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4 Ways You Can Help Protect People at the Polls on Election Day

by Cassady Craighill

November 3, 2016

Everyone deserves to vote without harassment or bullying — here's how you can help make that happen.

Obama votes

Photo by Pete Souza / Creative Commons.

Donald Trump has been talking a lot about rigged elections and voter fraud lately.

While we’re glad Donald brought it up — there are indeed a lot of issues with voting access — but the GOP candidate has it backwards. While there is no historical evidence of substantial voter fraud, the woman who was just arrested for voting twice for Trump in Iowa not withstanding, this will be the first presidential election year in which 15 states have new voting restrictions.

These restrictions primarily impact communities of color, the poor, students, and the elderly.

There is no voter fraud rigging the election against Trump, but there is serious voter oppression and lack of access to the polls for several communities and voters. In North Carolina, a key battleground state, there was only one early voting location in Guilford County, down from 16 in 2012. White nationalist websites and groups are vowing to send people out to “watch the polls” and touting ways in which they will keep African-Americans from voting. 

Trump’s own campaign operative told the media that the campaign had multiple voter suppression operations.

Trump has campaigned on being a populist candidate — a man of the people. If that were true, Trump should be calling for increased voter access for all rather than normalizing bullying behavior at the polls.

We all deserve the right to vote without the fear of harassment and bullying, no matter which candidate and initiatives we support. You can help stop voter intimidation and making voting a positive experience for everyone on Tuesday — here’s how!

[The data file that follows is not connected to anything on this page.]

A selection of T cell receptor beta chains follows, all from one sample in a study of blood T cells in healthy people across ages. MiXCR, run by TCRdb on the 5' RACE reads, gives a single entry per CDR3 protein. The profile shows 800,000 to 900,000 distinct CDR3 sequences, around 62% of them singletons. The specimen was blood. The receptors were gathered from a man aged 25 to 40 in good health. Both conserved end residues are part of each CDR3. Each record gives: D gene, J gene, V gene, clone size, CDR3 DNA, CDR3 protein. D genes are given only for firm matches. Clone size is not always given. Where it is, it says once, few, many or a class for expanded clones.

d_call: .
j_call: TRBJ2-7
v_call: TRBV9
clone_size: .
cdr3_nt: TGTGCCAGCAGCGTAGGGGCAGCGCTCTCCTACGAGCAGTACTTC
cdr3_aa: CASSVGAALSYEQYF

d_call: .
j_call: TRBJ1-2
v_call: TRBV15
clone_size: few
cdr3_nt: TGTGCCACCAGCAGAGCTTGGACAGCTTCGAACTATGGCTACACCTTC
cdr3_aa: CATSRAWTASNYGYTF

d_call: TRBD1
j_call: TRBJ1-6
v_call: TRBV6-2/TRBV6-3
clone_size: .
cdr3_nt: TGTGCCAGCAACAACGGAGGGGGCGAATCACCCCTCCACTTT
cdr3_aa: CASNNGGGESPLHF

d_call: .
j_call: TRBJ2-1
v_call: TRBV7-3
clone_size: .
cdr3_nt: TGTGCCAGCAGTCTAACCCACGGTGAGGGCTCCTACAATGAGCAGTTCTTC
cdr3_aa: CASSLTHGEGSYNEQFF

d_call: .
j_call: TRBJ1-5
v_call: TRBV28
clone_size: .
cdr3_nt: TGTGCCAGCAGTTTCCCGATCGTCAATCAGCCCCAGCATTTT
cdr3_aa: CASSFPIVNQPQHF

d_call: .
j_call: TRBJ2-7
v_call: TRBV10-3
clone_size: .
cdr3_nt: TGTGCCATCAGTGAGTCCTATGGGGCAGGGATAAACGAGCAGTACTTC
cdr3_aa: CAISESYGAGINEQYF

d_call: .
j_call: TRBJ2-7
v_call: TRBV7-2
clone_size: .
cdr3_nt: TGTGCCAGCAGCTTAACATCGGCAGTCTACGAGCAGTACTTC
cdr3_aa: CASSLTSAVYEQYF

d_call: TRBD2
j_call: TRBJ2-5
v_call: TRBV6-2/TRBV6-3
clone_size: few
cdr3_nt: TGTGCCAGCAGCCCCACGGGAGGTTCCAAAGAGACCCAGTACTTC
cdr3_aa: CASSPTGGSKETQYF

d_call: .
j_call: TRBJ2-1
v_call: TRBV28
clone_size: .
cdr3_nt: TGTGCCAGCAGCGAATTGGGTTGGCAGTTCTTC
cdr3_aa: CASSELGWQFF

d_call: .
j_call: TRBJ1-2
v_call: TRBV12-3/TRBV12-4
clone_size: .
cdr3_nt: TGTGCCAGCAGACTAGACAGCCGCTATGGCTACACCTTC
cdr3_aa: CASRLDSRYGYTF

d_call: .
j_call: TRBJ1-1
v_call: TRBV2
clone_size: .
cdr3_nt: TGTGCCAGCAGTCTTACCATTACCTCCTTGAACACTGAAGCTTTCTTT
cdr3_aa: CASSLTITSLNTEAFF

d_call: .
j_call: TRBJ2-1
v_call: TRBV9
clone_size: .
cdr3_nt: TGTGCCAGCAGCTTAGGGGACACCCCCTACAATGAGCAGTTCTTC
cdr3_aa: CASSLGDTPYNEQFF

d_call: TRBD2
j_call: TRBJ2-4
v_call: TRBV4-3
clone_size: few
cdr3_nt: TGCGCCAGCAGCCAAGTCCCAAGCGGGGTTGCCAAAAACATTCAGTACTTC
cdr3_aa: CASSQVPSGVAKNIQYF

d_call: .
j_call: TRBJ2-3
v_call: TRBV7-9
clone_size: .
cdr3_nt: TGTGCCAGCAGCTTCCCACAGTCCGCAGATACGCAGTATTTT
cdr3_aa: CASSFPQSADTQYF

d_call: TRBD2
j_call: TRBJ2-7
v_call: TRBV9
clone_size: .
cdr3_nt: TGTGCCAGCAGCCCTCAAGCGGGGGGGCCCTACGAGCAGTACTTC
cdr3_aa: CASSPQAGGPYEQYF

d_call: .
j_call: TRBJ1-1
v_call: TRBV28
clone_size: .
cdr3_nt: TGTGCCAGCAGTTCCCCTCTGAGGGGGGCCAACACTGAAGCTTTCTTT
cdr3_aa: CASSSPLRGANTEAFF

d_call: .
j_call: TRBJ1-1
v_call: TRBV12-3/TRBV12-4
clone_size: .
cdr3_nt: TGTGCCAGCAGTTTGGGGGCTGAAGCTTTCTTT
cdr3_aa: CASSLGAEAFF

1. If you see something, say something!

If you encounter any issue at a polling place, during early voting or on Election Day, or if you are told you cannot vote, please call the national non-partisan Election Protection Hotline at 866-OUR-VOTE or 888-VE-Y-VOTA.

You can also contact the U.S. Department of Justice Voting Rights Hotline at 800-253-3931 or local officials, including poll workers, elections commissioner, and your state board of elections.

2. Volunteer at a polling station.

What better way to make sure voting is a positive experience for everyone than volunteering on election day at a polling station? For so many, this is the first time they are casting a ballot. They should not be intimidated out of voting next time.

Find opportunities near you here.

3. Inspire young people to vote.

Votes from first-time and second-time voters are so critical, yet voter turnout is a recurring issue for this age group. Get involved with Rock the Vote and help young people get to the polls and take pride in their civic engagement.

4. Ensure access for all.

It is absolutely crucial that support is in place so that all people have the ability to cast their ballot on election day. This includes the help of bilingual poll workers who can help voters for whom English is a second language. It also includes accessibility and privacy for voters with disabilities.

Check with your local polling places to see how accessible your polling place is, and if you’re bilingual, volunteer to be a polling assistant!

And don’t forget to vote, yourself!

Cassady Craighill

By Cassady Craighill

Cassady is a media officer for Greenpeace USA based on the East Coast. She covers climate change and energy, particularly how both issues relate to the Trump administration.

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